Ergonomics

I’m spending a lot of time interacting with a computer which is risky business for my health. Naturally, I want to follow the best practices.

No flickering

My eyes are super sensitive to PWM regulated backlights, so none of my devices flicker – monitors, laptop, smartphone, tablet, TV, lights, etc. This post discusses those issues.

Sitting position

Check out this excellent article. The picture was taken from there.

I follow the general advice for 90 degrees knee angle and slightly more for my elbows.

The top bezel of my monitor is roughly on the level of my eyes when I’m looking forward. It’s a common mistake to place the monitor too high and to tilt your head backward. The right position is ~20 degrees below and the monitor itself tilted upwards.

Chair

I went to a local ergonomic chairs showroom and spent 2 hours there. After carefully trying more than 15 models from various manufacturers in various use cases, I settled on Ergohuman Mesh. It has infinite adjustment abilities, supports my body very well and the mesh provides excellent ventilation. I’m personally not one of those people who can stand leather chairs, especially in the summer. I also try to keep my back as straight as possible.

Having a leg rest is also a good idea. Sometimes I’m using it actively and sometimes I forget about it. Is a nice thing to have as changing seating position often is probably best for your health anyway.

Fitness Ball

Besides my chair, I have a fitness ball. It helps to keep my back straight and requires keeping balance which forces many muscles to work while sitting “stationary”.

Standing desk

A standing desk is the last piece of the puzzle. I’ve experimented with various approaches, but undeniably the best one is an electric motor controlled one with a wide adjustment range.

Alternating between sitting on the chair, on the fitness ball and working while standing is the approach I use on a daily basis.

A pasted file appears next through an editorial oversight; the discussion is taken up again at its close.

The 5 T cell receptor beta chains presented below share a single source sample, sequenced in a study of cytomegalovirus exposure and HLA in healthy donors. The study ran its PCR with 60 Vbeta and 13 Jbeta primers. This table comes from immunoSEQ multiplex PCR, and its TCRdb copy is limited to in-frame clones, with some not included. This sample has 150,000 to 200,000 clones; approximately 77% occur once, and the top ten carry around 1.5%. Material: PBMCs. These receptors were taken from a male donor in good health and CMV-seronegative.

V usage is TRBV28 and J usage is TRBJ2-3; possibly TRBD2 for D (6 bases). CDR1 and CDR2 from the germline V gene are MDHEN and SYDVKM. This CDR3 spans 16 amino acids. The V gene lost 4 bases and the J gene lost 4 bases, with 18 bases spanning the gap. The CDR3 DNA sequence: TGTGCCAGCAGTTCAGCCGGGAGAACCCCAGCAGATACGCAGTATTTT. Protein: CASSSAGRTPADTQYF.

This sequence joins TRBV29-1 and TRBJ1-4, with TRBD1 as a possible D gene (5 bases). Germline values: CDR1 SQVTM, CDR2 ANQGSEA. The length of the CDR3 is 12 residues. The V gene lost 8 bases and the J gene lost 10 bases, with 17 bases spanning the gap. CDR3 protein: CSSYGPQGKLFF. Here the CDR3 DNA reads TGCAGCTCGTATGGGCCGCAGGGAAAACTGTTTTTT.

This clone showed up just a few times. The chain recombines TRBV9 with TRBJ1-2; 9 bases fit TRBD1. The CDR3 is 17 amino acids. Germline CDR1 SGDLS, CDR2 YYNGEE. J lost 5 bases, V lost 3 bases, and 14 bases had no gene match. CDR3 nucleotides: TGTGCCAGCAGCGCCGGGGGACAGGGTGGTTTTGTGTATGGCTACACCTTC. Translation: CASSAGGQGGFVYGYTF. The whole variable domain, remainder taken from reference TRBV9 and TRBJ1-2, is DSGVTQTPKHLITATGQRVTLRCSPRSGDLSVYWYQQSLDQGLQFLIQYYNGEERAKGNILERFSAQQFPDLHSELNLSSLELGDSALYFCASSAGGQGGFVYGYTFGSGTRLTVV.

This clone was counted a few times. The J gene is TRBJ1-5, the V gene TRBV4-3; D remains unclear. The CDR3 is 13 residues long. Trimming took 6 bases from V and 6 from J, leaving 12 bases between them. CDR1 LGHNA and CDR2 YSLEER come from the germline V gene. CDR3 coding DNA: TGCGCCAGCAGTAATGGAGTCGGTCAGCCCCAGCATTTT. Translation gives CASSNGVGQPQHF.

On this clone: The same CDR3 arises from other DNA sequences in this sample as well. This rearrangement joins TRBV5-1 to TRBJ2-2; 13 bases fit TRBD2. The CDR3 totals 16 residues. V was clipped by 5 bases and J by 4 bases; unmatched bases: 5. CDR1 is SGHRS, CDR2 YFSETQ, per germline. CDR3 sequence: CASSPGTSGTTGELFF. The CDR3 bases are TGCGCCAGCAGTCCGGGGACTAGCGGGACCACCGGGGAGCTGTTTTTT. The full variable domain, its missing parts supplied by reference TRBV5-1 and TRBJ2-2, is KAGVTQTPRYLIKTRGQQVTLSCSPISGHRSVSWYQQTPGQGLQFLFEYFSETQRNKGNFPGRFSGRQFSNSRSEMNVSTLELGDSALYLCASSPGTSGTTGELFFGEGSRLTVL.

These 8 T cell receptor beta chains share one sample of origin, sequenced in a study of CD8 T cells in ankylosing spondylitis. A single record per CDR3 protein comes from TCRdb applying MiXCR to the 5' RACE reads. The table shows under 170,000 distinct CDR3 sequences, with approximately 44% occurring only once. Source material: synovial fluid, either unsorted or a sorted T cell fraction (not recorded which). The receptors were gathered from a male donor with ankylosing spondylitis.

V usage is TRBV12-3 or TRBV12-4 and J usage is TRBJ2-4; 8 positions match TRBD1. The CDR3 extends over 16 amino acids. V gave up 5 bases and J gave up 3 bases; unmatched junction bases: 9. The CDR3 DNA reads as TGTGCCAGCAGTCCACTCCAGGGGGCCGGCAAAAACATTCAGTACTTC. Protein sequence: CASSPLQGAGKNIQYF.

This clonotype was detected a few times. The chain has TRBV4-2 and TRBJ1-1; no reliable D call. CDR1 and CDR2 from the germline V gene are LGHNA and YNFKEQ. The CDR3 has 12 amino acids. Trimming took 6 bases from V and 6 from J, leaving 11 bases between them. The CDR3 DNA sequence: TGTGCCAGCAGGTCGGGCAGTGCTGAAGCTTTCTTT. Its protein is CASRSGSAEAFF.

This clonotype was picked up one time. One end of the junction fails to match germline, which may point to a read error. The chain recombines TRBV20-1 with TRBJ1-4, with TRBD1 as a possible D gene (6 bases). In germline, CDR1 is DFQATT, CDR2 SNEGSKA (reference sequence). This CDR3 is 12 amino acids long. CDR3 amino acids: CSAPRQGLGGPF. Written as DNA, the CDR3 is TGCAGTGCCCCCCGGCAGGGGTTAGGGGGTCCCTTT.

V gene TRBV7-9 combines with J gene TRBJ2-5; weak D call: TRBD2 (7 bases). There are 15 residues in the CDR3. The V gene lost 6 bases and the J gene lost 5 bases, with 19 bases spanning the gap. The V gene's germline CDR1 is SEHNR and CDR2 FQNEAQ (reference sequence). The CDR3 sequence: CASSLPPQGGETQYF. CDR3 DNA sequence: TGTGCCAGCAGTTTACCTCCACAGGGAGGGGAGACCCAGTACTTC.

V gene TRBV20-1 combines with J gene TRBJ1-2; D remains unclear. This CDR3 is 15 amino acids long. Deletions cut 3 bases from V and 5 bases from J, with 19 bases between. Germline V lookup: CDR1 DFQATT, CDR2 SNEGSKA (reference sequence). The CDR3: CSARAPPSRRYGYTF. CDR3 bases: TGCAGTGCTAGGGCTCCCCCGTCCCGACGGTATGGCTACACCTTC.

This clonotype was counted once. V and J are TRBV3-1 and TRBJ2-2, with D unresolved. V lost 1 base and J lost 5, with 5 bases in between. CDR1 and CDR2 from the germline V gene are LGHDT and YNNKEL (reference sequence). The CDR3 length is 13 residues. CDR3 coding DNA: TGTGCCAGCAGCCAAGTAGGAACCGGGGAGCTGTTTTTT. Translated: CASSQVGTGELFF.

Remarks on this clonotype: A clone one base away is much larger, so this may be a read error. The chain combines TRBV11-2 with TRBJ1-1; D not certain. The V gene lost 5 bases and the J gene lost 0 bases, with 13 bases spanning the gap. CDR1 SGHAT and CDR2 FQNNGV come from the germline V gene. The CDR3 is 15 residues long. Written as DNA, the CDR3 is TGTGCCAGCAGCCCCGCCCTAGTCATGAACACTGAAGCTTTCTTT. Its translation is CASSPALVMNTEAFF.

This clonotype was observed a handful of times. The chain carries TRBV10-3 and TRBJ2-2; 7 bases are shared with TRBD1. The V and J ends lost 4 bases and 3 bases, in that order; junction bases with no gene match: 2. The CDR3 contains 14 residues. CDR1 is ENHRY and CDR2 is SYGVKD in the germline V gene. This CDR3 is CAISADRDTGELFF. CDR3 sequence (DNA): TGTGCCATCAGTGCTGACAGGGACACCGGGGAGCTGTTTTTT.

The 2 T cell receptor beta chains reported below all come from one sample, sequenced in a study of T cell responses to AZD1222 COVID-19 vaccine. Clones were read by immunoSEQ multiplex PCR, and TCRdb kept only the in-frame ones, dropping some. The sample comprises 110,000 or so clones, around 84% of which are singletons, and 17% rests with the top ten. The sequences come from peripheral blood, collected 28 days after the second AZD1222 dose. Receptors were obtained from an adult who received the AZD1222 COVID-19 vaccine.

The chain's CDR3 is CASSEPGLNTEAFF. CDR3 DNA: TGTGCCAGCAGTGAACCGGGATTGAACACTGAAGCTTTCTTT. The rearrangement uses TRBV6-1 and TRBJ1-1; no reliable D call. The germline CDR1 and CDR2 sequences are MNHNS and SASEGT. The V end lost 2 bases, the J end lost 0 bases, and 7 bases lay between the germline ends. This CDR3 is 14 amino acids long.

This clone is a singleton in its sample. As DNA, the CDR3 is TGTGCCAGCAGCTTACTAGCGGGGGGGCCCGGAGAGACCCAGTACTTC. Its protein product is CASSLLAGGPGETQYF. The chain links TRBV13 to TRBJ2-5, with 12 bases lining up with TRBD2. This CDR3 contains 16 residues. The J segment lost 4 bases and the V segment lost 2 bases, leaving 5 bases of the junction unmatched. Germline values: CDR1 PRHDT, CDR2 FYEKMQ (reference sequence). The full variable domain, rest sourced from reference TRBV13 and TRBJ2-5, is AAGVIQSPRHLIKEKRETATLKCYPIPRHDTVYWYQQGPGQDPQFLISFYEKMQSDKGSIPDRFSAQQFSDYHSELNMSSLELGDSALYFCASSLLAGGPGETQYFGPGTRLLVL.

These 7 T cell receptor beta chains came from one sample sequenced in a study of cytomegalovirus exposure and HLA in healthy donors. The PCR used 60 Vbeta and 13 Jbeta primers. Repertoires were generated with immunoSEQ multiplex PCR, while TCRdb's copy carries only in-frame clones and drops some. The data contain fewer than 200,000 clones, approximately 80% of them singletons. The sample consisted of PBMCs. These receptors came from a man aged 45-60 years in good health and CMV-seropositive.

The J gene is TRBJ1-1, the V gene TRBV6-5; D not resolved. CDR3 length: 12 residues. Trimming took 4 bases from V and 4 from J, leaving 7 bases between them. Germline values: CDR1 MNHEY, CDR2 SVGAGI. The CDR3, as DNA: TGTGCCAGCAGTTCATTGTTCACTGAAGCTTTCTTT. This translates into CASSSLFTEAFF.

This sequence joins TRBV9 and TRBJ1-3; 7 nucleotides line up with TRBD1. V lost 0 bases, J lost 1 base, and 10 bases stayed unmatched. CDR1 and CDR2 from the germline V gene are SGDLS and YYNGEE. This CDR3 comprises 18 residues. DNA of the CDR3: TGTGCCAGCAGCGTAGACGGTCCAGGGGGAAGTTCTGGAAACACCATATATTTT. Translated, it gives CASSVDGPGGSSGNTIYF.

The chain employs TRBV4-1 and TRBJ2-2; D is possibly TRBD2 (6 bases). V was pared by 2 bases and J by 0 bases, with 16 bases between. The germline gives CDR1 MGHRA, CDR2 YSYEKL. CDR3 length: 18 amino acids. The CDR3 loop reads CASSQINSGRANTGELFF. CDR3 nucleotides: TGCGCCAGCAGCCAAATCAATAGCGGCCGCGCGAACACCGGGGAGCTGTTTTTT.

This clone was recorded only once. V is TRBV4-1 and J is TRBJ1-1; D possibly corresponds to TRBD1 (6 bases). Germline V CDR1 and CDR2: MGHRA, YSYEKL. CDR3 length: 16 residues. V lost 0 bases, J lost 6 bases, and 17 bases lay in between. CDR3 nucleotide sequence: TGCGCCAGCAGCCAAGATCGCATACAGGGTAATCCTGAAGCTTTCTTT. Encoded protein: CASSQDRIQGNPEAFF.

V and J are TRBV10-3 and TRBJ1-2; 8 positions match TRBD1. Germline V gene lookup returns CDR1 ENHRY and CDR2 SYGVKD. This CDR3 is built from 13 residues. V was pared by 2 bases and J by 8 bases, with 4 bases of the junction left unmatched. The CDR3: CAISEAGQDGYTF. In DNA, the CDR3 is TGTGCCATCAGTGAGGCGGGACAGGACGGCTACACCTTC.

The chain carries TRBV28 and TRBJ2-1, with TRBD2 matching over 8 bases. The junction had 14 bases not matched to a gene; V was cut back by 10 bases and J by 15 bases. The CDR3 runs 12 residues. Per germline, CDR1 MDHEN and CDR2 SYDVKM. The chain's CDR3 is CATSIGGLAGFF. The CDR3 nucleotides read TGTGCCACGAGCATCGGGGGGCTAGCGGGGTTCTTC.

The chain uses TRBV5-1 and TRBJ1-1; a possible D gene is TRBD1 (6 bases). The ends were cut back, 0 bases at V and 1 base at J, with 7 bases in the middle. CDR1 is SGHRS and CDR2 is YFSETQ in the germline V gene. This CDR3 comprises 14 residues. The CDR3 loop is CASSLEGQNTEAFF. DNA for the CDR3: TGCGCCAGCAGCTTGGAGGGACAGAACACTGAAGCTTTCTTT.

Keyboard and mouse

My choice is Microsoft Sculpt Ergonomic Desktop Keyboard & Mouse. I love it and would never ever go back to a traditional set.

The combination of my desk and chair height keeps my wrists straight, which is also very important to prevent Carpal Tunnel Syndrome (CTS).

Blinking often

It is very important to blink often while you are working in front of a computer screen. Unfortunately subconsciously we slow down our blinking rate dramatically and dry eye symptoms can become a real problem.

My solution is the excellent Eyeblink software. I was one of the first beta testers since the very early builds and I’m loving it! Eyeblink uses my (very good) web camera to monitor my blinking rate. If it slows down below a predefined threshold, it reminds me to blink! It also reminds me to take small breaks as well as longer ones, so I don’t have to use another program for this important part.

This training has a huge effect on me. As this reminder fires tens to hundreds of times during the day, my brain gets trained to blink more often subconsciously. I’ve never had dry eye problems (except during the spring because of an allergy) for years!

Take a look at this post if you have problems with your eyes.

Taking a rest

Eyeblink reminds me to take a rest, but there are countless programs that do that. My favorite for Windows was EyeLeo some years ago.

Stretching your neck, back, arms and legs and even doing some quick yoga is an excellent idea. I try to do this every 1 to 2 hours. Nothing is worse for your body than staying in the same position for hours.

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